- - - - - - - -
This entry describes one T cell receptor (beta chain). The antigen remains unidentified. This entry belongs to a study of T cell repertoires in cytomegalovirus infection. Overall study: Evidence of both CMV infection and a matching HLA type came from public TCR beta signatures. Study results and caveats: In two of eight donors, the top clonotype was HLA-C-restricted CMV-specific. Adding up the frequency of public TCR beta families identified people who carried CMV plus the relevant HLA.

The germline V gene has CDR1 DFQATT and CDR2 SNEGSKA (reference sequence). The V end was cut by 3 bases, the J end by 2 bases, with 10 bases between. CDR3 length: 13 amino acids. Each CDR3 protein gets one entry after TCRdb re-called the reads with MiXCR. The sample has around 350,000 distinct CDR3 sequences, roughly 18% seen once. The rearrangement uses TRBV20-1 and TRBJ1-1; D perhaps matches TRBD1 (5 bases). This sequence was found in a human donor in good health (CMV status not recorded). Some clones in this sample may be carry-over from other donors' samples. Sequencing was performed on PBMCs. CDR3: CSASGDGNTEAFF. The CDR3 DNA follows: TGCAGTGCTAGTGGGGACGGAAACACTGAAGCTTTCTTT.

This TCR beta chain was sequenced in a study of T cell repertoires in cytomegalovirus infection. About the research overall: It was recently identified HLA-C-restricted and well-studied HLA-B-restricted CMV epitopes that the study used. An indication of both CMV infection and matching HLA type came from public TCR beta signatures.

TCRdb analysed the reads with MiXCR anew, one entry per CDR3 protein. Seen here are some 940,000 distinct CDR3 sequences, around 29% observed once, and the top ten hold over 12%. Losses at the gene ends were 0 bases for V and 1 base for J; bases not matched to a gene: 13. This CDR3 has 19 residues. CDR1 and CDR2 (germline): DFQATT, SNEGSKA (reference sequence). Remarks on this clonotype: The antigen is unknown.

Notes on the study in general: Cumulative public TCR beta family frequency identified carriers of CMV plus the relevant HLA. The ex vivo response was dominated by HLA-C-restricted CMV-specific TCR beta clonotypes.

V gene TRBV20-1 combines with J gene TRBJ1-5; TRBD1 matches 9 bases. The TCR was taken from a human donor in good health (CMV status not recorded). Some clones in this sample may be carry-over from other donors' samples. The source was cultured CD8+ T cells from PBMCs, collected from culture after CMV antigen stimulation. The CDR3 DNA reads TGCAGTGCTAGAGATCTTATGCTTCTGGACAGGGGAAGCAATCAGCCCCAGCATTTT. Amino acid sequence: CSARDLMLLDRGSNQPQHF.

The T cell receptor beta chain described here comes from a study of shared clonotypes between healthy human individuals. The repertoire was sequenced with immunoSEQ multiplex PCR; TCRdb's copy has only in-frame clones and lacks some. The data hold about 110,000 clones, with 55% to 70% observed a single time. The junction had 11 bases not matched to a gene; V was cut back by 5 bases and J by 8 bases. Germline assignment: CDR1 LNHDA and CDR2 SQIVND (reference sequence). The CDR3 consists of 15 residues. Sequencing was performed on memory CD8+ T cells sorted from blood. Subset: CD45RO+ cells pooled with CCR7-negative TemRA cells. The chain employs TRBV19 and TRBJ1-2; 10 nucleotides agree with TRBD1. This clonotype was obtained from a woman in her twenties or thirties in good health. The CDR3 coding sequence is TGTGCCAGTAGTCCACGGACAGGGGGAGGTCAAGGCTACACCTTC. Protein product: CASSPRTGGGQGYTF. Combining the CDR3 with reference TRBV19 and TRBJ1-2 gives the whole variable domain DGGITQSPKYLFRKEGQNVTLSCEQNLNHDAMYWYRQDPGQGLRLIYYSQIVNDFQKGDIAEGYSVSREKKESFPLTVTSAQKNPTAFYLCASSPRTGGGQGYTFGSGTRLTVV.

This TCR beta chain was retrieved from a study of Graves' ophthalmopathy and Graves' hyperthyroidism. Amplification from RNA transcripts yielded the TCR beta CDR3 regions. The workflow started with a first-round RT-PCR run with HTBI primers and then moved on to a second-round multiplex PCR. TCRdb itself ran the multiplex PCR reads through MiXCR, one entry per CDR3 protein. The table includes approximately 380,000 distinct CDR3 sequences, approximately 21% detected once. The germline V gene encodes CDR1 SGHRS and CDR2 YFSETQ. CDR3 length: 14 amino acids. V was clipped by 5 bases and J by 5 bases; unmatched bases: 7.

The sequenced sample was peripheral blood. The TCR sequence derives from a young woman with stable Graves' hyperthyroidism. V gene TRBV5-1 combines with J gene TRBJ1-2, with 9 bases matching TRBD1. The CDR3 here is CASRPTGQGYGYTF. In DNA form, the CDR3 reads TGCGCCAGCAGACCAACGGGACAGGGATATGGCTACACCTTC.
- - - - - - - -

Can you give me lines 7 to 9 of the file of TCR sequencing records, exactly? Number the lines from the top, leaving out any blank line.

The T cell receptor beta chain described here comes from a study of shared clonotypes between healthy human individuals. The repertoire was sequenced with immunoSEQ multiplex PCR; TCRdb's copy has only in-frame clones and lacks some. The data hold about 110,000 clones, with 55% to 70% observed a single time. The junction had 11 bases not matched to a gene; V was cut back by 5 bases and J by 8 bases. Germline assignment: CDR1 LNHDA and CDR2 SQIVND (reference sequence). The CDR3 consists of 15 residues. Sequencing was performed on memory CD8+ T cells sorted from blood. Subset: CD45RO+ cells pooled with CCR7-negative TemRA cells. The chain employs TRBV19 and TRBJ1-2; 10 nucleotides agree with TRBD1. This clonotype was obtained from a woman in her twenties or thirties in good health. The CDR3 coding sequence is TGTGCCAGTAGTCCACGGACAGGGGGAGGTCAAGGCTACACCTTC. Protein product: CASSPRTGGGQGYTF. Combining the CDR3 with reference TRBV19 and TRBJ1-2 gives the whole variable domain DGGITQSPKYLFRKEGQNVTLSCEQNLNHDAMYWYRQDPGQGLRLIYYSQIVNDFQKGDIAEGYSVSREKKESFPLTVTSAQKNPTAFYLCASSPRTGGGQGYTFGSGTRLTVV.

This TCR beta chain was retrieved from a study of Graves' ophthalmopathy and Graves' hyperthyroidism. Amplification from RNA transcripts yielded the TCR beta CDR3 regions. The workflow started with a first-round RT-PCR run with HTBI primers and then moved on to a second-round multiplex PCR. TCRdb itself ran the multiplex PCR reads through MiXCR, one entry per CDR3 protein. The table includes approximately 380,000 distinct CDR3 sequences, approximately 21% detected once. The germline V gene encodes CDR1 SGHRS and CDR2 YFSETQ. CDR3 length: 14 amino acids. V was clipped by 5 bases and J by 5 bases; unmatched bases: 7.

The sequenced sample was peripheral blood. The TCR sequence derives from a young woman with stable Graves' hyperthyroidism. V gene TRBV5-1 combines with J gene TRBJ1-2, with 9 bases matching TRBD1. The CDR3 here is CASRPTGQGYGYTF. In DNA form, the CDR3 reads TGCGCCAGCAGACCAACGGGACAGGGATATGGCTACACCTTC.